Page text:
Make sure you compare apples to apples in evaluating your financing options. Most importantly, compare the bottom line numbers of the finance packages you are considering. Add up your total costs over the life of the loan or lease. Also compare the number of payments, percentage rate, restrictions, and any additional amounts that you might owe.

Learn about the laws and regulations in your state. When you lease a vehicle from a company based in a different state, you could be liable for taxes you hadn’t factored into the cost. You also might have problems registering your vehicle. For example, you can’t operate in Arizona with California plates, McCoy says.

Ask the leasing company how many vehicles it has leased in your state and again, get references.

Lenders Respond Better to a Professional Package

Put all of your financing information into a nicely bound, organized package. Use it to get offers from a variety of companies.

Your package should include:

  • Your credit score, also called credit report, which you can get from a financing source or via any number of online sources at minimal or no cost.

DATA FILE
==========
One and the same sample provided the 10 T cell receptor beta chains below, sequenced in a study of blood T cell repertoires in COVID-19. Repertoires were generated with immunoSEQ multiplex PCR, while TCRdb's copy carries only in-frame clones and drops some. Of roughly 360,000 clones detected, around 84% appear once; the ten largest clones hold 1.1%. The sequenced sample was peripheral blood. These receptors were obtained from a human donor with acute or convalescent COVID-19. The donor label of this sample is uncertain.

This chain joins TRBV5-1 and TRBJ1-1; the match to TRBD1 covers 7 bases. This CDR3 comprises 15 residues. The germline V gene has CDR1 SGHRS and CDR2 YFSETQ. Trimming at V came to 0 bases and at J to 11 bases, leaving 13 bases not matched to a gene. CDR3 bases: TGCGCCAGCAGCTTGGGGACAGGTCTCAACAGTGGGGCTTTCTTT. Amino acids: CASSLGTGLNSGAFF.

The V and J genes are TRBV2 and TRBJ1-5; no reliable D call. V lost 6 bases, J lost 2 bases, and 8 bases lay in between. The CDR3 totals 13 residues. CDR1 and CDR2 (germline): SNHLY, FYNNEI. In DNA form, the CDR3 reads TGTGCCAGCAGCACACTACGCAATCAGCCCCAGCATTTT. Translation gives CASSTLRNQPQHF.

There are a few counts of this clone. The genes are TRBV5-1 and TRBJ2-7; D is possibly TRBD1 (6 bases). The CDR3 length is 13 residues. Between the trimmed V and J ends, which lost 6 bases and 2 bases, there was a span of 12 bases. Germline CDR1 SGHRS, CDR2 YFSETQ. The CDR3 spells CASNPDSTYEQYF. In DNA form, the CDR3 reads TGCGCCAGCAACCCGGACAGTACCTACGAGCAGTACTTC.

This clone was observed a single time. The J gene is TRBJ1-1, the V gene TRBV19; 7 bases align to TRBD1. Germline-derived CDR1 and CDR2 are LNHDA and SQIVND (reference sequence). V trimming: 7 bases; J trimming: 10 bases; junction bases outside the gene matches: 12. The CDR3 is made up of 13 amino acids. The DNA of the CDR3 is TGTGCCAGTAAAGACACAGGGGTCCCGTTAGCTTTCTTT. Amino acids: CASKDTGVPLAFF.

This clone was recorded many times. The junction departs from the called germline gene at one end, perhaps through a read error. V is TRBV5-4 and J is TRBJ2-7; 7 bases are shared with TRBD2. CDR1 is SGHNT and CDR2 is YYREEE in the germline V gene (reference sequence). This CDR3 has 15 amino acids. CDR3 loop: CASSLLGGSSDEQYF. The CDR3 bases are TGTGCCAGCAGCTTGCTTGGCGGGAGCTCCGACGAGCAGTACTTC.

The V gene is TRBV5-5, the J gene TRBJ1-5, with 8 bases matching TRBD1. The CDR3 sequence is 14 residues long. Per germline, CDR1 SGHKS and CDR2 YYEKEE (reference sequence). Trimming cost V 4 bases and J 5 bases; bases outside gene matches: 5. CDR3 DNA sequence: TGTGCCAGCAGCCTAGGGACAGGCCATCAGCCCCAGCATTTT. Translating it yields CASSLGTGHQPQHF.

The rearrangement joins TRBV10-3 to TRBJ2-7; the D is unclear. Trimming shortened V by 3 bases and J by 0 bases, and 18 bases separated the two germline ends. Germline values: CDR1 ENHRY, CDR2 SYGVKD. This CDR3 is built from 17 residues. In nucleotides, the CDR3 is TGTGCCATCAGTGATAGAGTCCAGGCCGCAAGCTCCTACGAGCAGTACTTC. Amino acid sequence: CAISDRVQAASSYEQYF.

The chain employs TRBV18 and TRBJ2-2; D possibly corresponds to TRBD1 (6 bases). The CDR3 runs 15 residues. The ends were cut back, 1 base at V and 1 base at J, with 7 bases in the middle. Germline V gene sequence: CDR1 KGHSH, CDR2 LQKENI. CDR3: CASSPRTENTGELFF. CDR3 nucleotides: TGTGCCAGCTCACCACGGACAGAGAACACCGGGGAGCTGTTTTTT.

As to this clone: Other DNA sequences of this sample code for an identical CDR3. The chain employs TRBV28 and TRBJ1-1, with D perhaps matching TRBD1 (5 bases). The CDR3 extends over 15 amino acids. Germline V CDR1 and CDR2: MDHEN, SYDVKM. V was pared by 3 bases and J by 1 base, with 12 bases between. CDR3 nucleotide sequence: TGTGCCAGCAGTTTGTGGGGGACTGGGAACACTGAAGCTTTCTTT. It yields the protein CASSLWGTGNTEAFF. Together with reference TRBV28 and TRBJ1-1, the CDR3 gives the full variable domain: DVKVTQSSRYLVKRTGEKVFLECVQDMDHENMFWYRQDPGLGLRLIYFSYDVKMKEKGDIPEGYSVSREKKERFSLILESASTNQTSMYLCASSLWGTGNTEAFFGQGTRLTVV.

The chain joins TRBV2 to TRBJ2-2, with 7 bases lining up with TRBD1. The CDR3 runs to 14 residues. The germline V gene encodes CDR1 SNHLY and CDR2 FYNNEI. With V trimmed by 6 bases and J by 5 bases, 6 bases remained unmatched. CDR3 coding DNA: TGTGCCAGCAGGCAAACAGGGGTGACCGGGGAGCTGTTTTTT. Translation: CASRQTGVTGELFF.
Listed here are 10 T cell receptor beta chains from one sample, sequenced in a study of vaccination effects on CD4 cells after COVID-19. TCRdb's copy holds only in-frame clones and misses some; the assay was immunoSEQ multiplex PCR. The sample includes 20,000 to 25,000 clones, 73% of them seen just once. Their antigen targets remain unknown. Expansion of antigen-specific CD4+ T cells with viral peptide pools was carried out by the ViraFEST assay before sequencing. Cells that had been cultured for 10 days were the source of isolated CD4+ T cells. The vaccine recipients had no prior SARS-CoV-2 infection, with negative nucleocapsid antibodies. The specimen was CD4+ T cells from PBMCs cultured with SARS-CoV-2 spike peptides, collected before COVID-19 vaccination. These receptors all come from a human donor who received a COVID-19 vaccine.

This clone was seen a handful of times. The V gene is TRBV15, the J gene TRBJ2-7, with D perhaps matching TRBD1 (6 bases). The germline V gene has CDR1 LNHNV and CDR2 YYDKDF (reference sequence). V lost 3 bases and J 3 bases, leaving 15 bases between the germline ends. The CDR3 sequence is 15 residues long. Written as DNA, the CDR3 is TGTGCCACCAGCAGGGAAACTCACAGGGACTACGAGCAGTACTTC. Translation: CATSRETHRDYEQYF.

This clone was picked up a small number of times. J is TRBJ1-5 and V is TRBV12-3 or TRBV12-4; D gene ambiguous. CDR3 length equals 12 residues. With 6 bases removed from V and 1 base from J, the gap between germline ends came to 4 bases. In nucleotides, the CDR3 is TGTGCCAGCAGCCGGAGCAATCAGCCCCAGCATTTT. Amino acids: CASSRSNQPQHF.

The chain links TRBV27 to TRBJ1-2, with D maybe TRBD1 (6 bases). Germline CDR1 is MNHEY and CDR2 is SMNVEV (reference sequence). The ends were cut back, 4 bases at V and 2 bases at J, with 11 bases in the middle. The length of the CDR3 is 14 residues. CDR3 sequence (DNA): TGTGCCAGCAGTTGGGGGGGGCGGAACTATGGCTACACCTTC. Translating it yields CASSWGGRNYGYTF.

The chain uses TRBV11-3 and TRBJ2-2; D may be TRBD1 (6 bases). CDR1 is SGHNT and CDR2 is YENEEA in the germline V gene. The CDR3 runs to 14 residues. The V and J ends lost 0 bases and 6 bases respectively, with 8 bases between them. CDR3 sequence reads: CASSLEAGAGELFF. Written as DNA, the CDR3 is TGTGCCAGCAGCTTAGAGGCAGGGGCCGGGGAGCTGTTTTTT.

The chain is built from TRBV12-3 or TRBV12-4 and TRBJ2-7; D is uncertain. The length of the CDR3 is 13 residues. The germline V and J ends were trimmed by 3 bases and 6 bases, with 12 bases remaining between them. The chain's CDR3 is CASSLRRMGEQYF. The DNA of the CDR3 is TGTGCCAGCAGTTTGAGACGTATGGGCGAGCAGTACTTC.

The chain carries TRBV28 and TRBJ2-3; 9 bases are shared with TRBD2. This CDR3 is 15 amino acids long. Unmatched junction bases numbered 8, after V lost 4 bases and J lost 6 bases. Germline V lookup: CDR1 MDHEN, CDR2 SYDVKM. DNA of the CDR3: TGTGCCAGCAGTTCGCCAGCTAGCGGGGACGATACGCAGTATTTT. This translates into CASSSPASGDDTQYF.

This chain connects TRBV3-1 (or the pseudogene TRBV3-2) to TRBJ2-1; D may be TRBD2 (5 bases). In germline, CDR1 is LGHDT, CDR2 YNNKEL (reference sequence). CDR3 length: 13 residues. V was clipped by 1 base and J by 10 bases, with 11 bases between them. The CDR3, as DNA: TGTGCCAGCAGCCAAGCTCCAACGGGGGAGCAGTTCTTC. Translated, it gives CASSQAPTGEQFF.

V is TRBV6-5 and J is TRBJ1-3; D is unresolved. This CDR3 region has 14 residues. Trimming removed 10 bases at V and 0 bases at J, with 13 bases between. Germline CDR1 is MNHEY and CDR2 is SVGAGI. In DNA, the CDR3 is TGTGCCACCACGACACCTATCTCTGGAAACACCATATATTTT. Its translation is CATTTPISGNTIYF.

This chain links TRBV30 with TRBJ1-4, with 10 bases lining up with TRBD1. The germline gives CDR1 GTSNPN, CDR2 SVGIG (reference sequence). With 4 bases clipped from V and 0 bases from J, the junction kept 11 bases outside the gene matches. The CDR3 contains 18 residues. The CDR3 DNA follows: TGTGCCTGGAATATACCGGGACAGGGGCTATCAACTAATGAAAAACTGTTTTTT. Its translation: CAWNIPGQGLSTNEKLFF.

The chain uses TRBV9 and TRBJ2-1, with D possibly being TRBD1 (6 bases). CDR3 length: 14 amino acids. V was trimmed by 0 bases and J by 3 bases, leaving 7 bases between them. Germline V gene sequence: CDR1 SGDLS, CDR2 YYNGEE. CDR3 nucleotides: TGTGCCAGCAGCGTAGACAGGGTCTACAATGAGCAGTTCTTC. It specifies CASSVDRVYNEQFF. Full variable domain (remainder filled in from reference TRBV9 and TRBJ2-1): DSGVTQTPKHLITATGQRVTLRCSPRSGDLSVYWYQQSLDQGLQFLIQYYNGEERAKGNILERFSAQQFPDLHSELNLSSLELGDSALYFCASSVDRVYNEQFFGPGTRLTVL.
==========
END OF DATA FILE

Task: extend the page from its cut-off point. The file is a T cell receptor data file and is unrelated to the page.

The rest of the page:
• Two to three years of tax returns.
  • A financial statement prepared by an accountant.
  • Business references.
  • Three months of bank statements.

Buyers with marginal credit often have difficulty getting the money needed to expand their fleets, but may have better luck if they are placing old vehicles, according to Peter Corelli of Lakeview Custom Coach.

“If you can show that upgrading equipment will save you money – by reducing repairs and downtime – you’ll have a better shot,” he says.

Corelli adds that operators with marginal credit must show some level of consistency in making payments on time and provide supporting materials like financial statements.

Leasing vs. Financing

Obtaining a car loan will save you money, but many operators are forced into leases

Financing a vehicle is preferable to leasing, but many smaller operators don’t have the resources to obtain a loan, industry officials say. A down payment that is often 10% or more and a sterling credit history are often required to obtain a livery vehicle loan.

The major lending institutions providing limousine operators with loans, including Ford Motor Credit and JP Morgan Chase, require high credit scores and that the businesses they are lending to have been in business for a minimum of five years.

That leaves a lot of operators – especially new ones or those with low credit scores or bad payment histories – turning to leases.

“Leasing allows people to get into the business with little money down,” says Eddie McCoy, president of FastTrak Livery Systems and a former operator. “If you work hard and make money on that car, it could be worth your while [to lease]. But your inevitable goal should be to buy.”